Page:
A French parliamentary panel has called for a ban on Muslim women
wearing the full Islamic veil in public institutions, describing the
dress as an "unacceptable" challenge to French values.
its report, released on Tuesday, the panel also recommended that
authorities refuse residence cards and citizenship to anyone with
visible signs of a "radical religious practice".
wearing of the full veil is a challenge to our republic. This is
unacceptable. We must condemn this excess," it said.
The commission stopped short of a full ban on the veils, which it
deemed unconstitutional, but said they should be banned from
schools, hospitals and public transport.
has called on parliament to adopt a formal resolution stating the
all-encompassing veil is "contrary to the values of the republic".
But the opposition Socialists, who condemn the full veil, have said
they would not endorse the final report, saying it would amount to
an inconsistent "ad hoc law".
The report is likely to raise concerns that its recommendations will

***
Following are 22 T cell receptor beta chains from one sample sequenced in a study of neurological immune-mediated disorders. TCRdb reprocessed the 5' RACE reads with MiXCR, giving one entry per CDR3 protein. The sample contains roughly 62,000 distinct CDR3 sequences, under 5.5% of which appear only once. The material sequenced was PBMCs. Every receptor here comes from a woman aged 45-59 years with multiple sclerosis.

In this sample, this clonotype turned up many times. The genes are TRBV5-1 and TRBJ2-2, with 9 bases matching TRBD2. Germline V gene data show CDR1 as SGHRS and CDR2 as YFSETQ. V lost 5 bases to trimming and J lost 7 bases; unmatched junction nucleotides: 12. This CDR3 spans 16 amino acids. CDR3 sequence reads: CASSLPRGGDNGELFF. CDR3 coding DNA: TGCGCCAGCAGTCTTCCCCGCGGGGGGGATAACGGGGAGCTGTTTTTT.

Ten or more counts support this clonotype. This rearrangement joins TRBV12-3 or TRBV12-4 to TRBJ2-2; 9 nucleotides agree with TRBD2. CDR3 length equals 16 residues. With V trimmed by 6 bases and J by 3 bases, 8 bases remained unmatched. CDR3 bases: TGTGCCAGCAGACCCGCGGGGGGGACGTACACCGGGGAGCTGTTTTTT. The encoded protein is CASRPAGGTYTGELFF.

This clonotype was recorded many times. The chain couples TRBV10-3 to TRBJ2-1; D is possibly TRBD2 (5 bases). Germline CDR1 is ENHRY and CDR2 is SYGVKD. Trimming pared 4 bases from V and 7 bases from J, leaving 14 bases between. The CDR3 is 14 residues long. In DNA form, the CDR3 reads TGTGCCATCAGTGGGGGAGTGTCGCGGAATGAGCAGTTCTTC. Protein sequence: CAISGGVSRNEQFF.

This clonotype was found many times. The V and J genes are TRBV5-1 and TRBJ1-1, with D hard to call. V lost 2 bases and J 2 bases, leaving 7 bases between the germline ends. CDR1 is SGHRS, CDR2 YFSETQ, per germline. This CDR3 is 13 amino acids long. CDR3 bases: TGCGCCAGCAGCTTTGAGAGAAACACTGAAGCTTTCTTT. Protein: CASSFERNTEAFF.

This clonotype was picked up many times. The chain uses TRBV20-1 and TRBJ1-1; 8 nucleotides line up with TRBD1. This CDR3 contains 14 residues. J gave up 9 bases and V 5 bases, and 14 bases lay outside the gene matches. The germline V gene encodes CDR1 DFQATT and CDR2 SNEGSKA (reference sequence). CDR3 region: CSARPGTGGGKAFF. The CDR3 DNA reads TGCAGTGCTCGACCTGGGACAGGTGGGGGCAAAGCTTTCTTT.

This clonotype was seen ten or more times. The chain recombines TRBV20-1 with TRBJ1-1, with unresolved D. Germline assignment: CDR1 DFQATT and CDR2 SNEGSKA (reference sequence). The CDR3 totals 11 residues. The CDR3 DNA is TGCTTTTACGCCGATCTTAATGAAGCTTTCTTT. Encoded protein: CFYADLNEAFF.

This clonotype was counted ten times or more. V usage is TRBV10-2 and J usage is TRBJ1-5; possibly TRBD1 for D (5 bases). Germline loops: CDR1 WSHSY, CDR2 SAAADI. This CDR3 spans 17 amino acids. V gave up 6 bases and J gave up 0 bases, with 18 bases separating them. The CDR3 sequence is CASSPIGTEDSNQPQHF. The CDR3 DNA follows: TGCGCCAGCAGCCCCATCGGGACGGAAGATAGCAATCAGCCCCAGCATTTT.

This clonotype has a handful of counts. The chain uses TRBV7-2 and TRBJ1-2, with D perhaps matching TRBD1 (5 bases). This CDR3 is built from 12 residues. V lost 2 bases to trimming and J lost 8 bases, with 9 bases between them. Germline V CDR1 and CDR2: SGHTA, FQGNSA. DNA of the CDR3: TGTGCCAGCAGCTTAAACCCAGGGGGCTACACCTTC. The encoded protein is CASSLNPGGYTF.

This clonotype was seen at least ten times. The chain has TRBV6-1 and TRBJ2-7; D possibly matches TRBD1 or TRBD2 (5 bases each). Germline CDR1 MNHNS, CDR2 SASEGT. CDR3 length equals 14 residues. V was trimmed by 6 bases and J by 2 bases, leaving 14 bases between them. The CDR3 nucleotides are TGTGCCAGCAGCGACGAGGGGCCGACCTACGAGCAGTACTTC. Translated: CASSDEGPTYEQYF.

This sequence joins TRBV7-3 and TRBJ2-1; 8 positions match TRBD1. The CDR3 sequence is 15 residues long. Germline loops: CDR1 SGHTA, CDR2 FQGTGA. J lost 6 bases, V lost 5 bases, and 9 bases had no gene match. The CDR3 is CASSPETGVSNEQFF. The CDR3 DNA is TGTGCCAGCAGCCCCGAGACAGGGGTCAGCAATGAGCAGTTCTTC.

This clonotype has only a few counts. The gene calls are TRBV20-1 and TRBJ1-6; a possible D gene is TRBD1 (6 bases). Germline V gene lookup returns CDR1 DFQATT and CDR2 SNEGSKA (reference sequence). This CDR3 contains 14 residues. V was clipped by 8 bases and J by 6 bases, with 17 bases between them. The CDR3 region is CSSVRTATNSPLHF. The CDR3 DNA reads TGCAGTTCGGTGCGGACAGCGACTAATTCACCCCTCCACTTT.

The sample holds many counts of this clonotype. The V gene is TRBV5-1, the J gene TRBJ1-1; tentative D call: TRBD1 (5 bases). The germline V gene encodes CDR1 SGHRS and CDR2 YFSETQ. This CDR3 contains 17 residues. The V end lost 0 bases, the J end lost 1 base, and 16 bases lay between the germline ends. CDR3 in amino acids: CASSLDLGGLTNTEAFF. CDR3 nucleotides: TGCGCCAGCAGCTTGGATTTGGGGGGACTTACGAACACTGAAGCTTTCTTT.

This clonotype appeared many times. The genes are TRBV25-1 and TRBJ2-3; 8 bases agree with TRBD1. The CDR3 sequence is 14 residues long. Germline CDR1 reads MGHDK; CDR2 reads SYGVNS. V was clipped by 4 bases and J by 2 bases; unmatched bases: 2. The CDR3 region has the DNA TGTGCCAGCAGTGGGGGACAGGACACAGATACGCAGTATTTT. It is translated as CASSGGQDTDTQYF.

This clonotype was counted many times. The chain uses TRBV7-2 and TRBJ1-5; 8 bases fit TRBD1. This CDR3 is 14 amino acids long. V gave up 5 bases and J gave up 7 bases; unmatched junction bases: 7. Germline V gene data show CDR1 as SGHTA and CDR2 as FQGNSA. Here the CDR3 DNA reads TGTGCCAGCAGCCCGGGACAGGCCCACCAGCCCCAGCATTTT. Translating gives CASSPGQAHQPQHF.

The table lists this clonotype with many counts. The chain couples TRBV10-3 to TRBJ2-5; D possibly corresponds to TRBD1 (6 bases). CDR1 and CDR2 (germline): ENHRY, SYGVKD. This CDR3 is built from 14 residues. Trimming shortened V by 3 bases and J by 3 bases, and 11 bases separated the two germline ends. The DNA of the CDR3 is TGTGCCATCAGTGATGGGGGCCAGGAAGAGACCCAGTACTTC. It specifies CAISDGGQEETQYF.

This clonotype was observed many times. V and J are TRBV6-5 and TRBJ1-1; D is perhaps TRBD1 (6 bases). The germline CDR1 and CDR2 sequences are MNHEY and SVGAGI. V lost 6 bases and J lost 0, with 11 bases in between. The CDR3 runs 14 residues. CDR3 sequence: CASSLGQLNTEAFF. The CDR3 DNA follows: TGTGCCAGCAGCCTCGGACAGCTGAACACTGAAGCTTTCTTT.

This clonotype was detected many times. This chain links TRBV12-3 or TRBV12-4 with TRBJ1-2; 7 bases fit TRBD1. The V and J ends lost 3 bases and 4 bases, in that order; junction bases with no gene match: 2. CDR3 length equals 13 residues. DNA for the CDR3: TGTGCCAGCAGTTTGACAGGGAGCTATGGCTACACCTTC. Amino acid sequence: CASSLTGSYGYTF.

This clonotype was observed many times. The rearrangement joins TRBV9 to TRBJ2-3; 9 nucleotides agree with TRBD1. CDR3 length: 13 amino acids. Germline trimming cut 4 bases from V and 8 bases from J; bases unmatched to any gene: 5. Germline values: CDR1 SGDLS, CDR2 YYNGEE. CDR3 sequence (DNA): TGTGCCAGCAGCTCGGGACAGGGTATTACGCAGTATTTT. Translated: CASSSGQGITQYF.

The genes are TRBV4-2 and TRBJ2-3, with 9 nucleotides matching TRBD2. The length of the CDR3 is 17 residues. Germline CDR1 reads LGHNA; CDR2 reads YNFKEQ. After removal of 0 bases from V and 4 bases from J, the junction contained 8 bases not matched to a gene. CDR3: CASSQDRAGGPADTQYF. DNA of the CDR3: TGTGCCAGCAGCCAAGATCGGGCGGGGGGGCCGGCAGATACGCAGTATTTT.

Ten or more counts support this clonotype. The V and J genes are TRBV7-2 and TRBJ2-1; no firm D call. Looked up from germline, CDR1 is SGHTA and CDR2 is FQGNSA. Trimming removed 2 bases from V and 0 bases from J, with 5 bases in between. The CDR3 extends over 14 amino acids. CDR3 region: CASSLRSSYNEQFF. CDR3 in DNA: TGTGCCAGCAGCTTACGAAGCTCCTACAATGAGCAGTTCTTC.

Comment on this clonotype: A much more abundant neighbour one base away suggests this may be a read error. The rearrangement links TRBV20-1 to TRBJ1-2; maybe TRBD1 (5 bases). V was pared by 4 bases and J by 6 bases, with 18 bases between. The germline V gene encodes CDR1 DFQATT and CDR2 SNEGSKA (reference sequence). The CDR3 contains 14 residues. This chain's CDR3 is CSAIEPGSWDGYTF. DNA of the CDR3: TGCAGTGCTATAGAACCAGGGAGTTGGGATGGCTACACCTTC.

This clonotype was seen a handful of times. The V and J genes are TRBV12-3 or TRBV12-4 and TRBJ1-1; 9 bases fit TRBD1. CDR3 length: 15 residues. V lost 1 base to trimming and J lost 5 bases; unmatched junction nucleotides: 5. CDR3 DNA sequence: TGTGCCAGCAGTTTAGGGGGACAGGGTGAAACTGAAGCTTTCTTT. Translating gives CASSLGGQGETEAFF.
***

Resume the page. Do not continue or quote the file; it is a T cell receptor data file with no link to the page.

unfairly stigmatise France's Muslim population, estimated at about
those, only about several thousand are thought to wear the niqab,
which covers all of the face except the eyes.
Tuesday's report is the culmination of a six-month inquiry into the
issue, after Nicolas Sarkozy, France's president, said full-body
veils were "not welcome" in the country.
The veil is widely viewed in France as a gateway to extremism, an
insult to gender equality and an offense to France's secular
2004 French law bans Muslim headscarves from primary and secondary
Andre Gerin, chair of the parliamentary commission and a communist
politician said the "wearing of the full veil is the tip of the
"There are scandalous practices hidden behind this veil," he said.
is not yet clear whether the government, or parliament, will take up
any or all of the report's recommendations.
Any action is not expected to come before March regional elections.